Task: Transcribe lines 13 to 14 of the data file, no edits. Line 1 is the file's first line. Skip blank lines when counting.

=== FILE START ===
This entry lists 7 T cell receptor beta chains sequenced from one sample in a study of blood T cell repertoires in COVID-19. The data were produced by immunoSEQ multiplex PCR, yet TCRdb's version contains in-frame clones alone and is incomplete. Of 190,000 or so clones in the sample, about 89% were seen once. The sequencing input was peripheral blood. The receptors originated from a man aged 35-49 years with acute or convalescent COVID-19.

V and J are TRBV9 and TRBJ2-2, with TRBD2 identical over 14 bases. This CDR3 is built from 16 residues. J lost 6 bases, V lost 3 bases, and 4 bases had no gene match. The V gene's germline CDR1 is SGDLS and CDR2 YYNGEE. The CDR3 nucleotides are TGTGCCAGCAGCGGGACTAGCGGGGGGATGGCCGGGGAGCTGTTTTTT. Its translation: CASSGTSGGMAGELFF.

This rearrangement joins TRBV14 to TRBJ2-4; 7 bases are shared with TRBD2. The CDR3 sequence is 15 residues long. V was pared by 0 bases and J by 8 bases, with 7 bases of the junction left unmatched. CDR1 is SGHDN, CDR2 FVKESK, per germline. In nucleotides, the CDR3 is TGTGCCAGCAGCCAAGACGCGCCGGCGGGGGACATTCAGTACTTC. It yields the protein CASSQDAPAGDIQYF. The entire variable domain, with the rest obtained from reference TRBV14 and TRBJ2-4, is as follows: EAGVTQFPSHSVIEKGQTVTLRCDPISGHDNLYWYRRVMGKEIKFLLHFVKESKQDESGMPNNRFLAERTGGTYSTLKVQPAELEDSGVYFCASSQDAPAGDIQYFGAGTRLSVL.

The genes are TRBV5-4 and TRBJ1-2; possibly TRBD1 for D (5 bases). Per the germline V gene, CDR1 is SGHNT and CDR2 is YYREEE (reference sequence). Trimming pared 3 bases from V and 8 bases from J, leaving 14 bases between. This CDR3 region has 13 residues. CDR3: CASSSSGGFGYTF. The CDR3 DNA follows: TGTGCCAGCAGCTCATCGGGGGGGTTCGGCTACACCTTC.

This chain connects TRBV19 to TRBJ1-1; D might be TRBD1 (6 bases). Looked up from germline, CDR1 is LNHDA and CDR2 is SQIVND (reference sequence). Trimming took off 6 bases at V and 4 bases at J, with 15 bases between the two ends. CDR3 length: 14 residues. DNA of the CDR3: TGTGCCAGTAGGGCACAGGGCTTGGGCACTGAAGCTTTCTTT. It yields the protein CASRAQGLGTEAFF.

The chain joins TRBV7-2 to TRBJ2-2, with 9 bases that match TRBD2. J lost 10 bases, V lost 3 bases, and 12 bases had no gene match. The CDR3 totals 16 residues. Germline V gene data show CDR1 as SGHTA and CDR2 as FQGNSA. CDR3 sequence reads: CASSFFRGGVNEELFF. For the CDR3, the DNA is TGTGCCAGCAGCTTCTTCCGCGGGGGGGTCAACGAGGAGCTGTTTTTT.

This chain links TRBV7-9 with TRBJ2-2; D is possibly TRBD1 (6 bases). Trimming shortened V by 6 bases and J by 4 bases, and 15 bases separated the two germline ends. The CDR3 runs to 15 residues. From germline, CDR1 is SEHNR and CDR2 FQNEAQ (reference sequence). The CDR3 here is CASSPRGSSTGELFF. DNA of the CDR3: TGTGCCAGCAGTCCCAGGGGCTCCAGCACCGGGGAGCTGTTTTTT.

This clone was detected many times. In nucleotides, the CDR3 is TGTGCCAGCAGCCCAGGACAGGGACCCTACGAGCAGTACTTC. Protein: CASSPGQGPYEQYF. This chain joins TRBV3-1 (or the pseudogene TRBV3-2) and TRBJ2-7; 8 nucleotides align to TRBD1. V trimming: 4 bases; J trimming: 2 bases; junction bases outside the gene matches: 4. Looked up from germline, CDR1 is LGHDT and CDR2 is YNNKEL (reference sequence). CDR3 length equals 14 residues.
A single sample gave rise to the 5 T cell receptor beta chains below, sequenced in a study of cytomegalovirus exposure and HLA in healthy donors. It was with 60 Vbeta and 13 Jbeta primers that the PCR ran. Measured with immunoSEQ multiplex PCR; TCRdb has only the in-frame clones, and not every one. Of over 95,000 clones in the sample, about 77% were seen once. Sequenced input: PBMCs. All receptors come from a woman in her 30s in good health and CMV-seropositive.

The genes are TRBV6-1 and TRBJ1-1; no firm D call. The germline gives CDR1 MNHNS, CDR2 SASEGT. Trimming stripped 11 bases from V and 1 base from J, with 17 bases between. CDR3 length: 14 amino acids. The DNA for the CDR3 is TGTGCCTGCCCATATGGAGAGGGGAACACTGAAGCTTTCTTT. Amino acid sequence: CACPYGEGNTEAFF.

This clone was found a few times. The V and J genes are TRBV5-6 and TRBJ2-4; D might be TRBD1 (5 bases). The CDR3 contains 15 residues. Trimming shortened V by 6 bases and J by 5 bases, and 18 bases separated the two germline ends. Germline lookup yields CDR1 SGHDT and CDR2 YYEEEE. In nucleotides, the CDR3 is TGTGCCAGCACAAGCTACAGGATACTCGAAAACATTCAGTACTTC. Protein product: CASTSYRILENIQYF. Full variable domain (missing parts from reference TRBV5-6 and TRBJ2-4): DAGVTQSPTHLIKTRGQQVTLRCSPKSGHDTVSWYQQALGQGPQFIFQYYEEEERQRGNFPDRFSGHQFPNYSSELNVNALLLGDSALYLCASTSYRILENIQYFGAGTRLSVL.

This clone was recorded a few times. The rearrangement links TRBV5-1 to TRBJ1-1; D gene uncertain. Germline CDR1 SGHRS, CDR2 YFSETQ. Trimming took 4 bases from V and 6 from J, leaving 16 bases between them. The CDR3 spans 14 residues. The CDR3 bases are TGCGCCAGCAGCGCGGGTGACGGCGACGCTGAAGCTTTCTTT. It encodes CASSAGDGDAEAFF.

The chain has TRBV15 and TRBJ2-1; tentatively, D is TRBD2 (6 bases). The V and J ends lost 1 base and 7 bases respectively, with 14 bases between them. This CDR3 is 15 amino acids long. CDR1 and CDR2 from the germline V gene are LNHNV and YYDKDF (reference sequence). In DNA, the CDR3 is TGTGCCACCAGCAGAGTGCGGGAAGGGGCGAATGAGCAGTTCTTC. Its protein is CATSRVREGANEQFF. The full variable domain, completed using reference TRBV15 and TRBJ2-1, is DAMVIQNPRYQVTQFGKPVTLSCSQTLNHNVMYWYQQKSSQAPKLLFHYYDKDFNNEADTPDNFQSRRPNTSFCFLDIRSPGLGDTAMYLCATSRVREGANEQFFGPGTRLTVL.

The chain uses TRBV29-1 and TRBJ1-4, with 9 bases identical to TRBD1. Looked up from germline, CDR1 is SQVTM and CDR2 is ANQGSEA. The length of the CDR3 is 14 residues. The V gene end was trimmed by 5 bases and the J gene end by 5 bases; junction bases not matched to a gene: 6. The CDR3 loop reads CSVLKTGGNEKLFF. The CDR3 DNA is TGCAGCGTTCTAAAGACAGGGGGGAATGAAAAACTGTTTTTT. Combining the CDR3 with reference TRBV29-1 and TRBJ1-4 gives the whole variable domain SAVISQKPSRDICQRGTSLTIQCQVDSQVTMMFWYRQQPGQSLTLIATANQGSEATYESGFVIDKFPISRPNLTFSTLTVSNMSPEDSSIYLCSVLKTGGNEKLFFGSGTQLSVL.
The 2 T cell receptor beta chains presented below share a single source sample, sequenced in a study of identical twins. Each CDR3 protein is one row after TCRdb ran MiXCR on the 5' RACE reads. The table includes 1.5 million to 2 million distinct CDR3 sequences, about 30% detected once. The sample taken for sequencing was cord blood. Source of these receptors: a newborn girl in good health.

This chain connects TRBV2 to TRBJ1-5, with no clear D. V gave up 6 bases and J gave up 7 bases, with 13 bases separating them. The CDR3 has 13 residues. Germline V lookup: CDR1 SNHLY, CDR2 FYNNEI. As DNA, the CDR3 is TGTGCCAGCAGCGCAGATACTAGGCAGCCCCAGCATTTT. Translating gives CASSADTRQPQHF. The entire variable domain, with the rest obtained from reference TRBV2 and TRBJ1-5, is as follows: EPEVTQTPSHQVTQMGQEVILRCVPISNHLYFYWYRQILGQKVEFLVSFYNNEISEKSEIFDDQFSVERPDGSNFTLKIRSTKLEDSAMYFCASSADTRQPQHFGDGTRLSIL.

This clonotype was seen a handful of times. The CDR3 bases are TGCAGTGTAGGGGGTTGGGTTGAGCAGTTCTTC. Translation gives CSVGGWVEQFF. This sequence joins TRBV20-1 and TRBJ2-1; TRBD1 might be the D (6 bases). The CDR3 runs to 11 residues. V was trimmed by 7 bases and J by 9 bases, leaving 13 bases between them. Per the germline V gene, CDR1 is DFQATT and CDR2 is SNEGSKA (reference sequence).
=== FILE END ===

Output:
The chain has TRBV15 and TRBJ2-1; tentatively, D is TRBD2 (6 bases). The V and J ends lost 1 base and 7 bases respectively, with 14 bases between them. This CDR3 is 15 amino acids long. CDR1 and CDR2 from the germline V gene are LNHNV and YYDKDF (reference sequence). In DNA, the CDR3 is TGTGCCACCAGCAGAGTGCGGGAAGGGGCGAATGAGCAGTTCTTC. Its protein is CATSRVREGANEQFF. The full variable domain, completed using reference TRBV15 and TRBJ2-1, is DAMVIQNPRYQVTQFGKPVTLSCSQTLNHNVMYWYQQKSSQAPKLLFHYYDKDFNNEADTPDNFQSRRPNTSFCFLDIRSPGLGDTAMYLCATSRVREGANEQFFGPGTRLTVL.

The chain uses TRBV29-1 and TRBJ1-4, with 9 bases identical to TRBD1. Looked up from germline, CDR1 is SQVTM and CDR2 is ANQGSEA. The length of the CDR3 is 14 residues. The V gene end was trimmed by 5 bases and the J gene end by 5 bases; junction bases not matched to a gene: 6. The CDR3 loop reads CSVLKTGGNEKLFF. The CDR3 DNA is TGCAGCGTTCTAAAGACAGGGGGGAATGAAAAACTGTTTTTT. Combining the CDR3 with reference TRBV29-1 and TRBJ1-4 gives the whole variable domain SAVISQKPSRDICQRGTSLTIQCQVDSQVTMMFWYRQQPGQSLTLIATANQGSEATYESGFVIDKFPISRPNLTFSTLTVSNMSPEDSSIYLCSVLKTGGNEKLFFGSGTQLSVL.